It should be ‘Madam Speaker’ next

Ultimately, however, the only way to increase female participation in political life, is to simply stop expecting women to ‘change themselves’, by having to adapt to structures created by men

The so-called ‘gender corrective mechanism’, introduced for the first time in this election, has from the outset been the subject of much controversy.

Some of this criticism has certainly been justified. The results of this election, for instance, have clearly given credence to arguments by ADPD, and independent candidate Arnold Cassola, that the mechanism itself ‘discriminates against smaller parties’.

As Cassola put it: “ADPD candidate Sandra Gauci got more votes than PL candidate Davina Sammut Hili; however the mechanism benefitted Sammut Hili and elected her to Parliament.”

This example illustrates much that is flawed with this particular mechanism. For while it can be seen to have delivered on its primary goal – by ensuring the election of one female candidate (Sammut Hili) - it remains a fact that the electorate had given its preference to another, equally female candidate (Gauci) instead.

Clearly, then, it is not enough for a ‘gender corrective mechanism’ to simply elect more women to parliament, as an end in itself. The choice of women who benefit from it, must also coincide, as near as possible, with the democratic choice made by voters in the election.

Having said this: no criticism has ever really been directed at the mchanism’s declared aims. It seems there is broad consensus regarding the need to ensure greater Parliamentary representation for women; and that is understandable enough, in a country where over 80% of parliamentary seats get to be occupied exclusively by men.

Nonetheless, the results of the last election also ‘vindicate’ the same mechanism, up to a certain extent. For had it not been introduced at all, only 10 women would have made it to Parliament on their own steam; of whom only four were elected by the first-count vote; while the remaining six were elected in subsequent casual elections.    

But with the addition of 12 female MPs through this mechanism, we will have how a total of 22 woman, out of 79 MPs. This means that 28% of MPs are now women: the highest ever gender ratio in Maltese political history.   

Naturally, this does not cancel out any of the aforementioned flaws; but it does suggest that the aim should now be to address the flaws within the system; rather than the system as a whole.

Now more than ever, then, it is crucial that women elected to Parliament work together across party lines, to push for legislation which not only contributes to equality; but, more importantly, creates a political environment and culture which encourages more female participation in politics and parliamentary life.   

This is the only way to ensure that any increase in female representation, does not come about at the expense of the people’s democratic will.

Therefore we endorse the suggestion made by University of Malta pro-rector Prof. Carmen Sammut – who was also part of the team that drafted the gender quotas law - that female MPs should form a “cross-party women’s caucus.”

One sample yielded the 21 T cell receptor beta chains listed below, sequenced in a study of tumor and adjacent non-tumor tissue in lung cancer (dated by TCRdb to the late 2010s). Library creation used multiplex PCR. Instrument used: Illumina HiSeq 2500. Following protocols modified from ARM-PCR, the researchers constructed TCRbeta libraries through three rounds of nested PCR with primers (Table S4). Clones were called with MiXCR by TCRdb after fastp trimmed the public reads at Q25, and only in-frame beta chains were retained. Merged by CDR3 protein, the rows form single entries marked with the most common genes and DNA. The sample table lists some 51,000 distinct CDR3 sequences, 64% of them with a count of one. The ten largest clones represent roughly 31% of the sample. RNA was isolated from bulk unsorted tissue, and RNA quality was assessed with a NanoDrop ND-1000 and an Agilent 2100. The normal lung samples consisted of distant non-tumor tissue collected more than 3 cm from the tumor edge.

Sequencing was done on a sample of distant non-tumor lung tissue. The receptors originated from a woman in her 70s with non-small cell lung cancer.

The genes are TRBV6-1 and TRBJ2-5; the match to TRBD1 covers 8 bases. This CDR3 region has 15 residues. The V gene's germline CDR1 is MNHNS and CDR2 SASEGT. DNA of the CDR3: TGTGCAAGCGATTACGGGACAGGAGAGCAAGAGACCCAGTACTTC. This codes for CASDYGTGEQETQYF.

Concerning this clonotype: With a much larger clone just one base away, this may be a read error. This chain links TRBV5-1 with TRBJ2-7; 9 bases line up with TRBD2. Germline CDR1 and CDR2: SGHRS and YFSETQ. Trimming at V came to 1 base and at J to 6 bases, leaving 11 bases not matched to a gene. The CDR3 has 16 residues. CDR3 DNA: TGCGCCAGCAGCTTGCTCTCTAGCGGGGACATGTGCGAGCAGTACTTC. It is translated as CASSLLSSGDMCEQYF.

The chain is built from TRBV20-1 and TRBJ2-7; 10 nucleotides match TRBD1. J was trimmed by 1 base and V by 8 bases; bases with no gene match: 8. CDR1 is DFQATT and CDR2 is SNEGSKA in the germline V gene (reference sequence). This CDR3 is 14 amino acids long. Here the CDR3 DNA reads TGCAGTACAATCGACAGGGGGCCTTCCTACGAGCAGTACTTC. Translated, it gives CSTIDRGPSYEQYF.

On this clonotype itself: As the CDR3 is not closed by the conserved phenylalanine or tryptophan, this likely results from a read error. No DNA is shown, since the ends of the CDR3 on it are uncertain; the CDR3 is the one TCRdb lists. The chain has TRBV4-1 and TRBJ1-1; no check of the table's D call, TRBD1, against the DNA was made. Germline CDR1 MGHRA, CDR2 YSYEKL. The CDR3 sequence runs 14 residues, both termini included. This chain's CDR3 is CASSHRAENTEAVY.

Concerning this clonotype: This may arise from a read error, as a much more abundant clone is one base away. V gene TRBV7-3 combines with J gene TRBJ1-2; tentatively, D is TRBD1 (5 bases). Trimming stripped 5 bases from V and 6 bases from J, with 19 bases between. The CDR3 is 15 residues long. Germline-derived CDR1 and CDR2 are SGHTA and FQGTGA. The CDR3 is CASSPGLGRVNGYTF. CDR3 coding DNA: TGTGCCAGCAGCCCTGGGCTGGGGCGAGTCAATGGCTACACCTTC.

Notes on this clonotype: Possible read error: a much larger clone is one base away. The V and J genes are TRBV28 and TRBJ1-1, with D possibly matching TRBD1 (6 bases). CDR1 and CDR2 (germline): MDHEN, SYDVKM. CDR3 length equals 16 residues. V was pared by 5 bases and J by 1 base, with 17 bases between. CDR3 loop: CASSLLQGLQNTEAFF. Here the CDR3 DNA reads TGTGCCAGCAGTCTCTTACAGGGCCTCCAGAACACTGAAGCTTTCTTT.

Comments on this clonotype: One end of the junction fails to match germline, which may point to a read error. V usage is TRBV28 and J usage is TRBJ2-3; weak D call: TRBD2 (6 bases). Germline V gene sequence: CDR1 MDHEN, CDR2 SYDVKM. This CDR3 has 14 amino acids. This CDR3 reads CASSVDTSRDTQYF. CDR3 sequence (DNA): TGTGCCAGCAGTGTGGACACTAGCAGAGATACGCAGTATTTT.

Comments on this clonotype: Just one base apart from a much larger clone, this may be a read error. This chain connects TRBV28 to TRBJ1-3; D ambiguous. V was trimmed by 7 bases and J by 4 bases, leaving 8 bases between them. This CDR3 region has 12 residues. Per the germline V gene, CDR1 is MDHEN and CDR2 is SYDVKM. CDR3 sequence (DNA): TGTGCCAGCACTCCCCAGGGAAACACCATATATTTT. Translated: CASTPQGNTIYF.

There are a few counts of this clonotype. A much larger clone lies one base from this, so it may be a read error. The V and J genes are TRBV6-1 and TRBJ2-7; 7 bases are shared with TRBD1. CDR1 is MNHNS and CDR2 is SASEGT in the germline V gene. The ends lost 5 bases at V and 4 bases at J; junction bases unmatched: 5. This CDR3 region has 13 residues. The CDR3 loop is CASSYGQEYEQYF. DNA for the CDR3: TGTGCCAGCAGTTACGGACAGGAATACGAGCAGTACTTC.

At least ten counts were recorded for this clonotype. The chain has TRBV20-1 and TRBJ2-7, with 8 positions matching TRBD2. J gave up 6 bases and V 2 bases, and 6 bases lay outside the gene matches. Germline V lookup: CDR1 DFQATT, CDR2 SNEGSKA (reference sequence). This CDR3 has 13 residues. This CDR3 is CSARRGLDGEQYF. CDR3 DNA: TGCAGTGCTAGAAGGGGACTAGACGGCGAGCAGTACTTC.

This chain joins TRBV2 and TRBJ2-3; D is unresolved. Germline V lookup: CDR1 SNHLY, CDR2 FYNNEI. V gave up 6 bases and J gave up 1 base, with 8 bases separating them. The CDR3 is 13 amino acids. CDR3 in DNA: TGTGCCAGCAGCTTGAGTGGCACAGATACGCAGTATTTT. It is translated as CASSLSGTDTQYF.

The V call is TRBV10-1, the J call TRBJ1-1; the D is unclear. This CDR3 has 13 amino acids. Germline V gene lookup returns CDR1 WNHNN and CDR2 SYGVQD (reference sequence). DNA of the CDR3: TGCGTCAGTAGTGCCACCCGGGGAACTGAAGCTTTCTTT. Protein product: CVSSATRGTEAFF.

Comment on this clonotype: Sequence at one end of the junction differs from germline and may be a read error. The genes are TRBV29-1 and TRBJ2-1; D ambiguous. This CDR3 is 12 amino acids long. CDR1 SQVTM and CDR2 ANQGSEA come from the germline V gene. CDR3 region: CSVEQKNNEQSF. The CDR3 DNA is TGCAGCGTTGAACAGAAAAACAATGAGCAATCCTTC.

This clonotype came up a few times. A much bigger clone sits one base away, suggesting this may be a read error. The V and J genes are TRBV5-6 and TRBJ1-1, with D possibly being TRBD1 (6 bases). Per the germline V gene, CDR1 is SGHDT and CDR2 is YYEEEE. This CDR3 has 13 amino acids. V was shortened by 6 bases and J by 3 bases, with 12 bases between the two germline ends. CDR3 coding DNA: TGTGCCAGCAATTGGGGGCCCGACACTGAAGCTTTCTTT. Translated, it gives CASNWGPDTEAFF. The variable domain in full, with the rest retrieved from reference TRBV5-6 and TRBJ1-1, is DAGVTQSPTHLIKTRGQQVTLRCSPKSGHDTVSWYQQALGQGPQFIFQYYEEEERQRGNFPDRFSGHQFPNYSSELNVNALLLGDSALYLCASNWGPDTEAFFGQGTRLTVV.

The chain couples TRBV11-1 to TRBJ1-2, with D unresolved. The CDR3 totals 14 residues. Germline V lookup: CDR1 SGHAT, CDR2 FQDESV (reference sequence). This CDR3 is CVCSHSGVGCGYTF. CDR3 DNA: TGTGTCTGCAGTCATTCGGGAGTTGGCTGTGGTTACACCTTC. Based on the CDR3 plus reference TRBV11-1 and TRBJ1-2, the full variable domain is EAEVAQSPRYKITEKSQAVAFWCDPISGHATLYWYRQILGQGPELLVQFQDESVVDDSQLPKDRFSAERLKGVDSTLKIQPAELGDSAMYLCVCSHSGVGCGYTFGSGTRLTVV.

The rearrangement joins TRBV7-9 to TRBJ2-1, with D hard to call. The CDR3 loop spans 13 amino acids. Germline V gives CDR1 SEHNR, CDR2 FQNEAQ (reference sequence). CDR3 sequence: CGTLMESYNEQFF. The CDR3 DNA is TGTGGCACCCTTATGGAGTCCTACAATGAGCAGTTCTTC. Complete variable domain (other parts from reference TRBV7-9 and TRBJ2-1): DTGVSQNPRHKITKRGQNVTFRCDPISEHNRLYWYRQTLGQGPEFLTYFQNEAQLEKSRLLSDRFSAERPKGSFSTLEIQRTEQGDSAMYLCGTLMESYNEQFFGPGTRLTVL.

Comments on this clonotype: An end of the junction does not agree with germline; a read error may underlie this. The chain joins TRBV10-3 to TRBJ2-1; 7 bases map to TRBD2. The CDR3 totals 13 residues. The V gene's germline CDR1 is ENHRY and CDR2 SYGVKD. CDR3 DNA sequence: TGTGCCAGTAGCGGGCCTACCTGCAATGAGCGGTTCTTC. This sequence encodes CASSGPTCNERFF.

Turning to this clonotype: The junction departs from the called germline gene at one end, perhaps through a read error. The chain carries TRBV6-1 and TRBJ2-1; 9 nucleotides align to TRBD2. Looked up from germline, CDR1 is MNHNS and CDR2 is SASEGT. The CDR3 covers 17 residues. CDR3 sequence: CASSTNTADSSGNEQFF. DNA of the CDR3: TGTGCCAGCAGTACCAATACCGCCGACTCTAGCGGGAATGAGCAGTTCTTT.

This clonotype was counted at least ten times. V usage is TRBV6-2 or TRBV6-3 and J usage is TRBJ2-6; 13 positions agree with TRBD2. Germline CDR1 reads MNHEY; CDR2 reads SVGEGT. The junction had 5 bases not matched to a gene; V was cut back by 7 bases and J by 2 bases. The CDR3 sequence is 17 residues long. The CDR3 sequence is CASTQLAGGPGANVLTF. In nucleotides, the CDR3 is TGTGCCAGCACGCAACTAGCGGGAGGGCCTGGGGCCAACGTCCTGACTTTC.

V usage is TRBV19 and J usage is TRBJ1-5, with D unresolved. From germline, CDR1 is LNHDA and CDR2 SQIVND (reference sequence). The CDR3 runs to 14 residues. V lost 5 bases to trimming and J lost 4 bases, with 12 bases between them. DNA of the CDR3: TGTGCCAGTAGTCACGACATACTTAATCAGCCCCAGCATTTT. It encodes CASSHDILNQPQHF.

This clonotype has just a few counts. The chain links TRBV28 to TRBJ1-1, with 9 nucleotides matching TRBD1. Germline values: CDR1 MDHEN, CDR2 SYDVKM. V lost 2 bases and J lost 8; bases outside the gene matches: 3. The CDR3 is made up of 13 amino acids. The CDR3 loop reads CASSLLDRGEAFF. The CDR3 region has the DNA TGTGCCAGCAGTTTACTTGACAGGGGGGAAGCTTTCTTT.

In this way, female MPs can work together to not only ensure cross-party support for bills supporting gender equality; but also to ensure that all bills discussed in parliament take women into account.   

Such a caucus could also address practical aspects which may hinder female participation: like having a childcare centre for MPs; or giving greater attention to work and family balance, when setting Parliament’s agenda.  

In this context, it would make sense for Prime Minister Abela to appoint a woman as the next Speaker of the House.  At the very least, it is imperative that the person chosen for this role is someone well-versed in gender issues.  

In an ideal world, it would not matter much whether that person is male or a female; in reality, however, appointing a woman to this role would send out a clear signal to the political class. It would ensure greater sensitivity to issues faced by female parliamentarians; while giving impetus to those reforms required to enhance this representation.  

It is also of crucial importance that political parties enact their own gender equality plans, to ensure that by the next election, a significant percentage of the candidates they themselves present are women.  

For one risk of the gender mechanism is that voters may  think that they do not need to vote for women; as these will still be elected anyway.  One way to avoid this, is to ensure that all political parties introduce gender quotas; and/or actively promote female candidates.  

Moreover, parties could also start addressing the issues which may discourage women from joining their ranks: for instance, by appointing a gender equality commissioner tasked with reforming party structures to accommodate the needs of women. Issues like harassment, verbal abuse and sexist language within parties, should also be addressed head-on, through the creation of appropriate structures.    

Ultimately, however, the only way to increase female participation in political life, is to simply stop expecting women to ‘change themselves’, by having to adapt to structures created by men. Only by changing those very structures - in a way that women do not have to ‘act like men’, to be politically successful – can we truly hasten our pace towards gender-equality.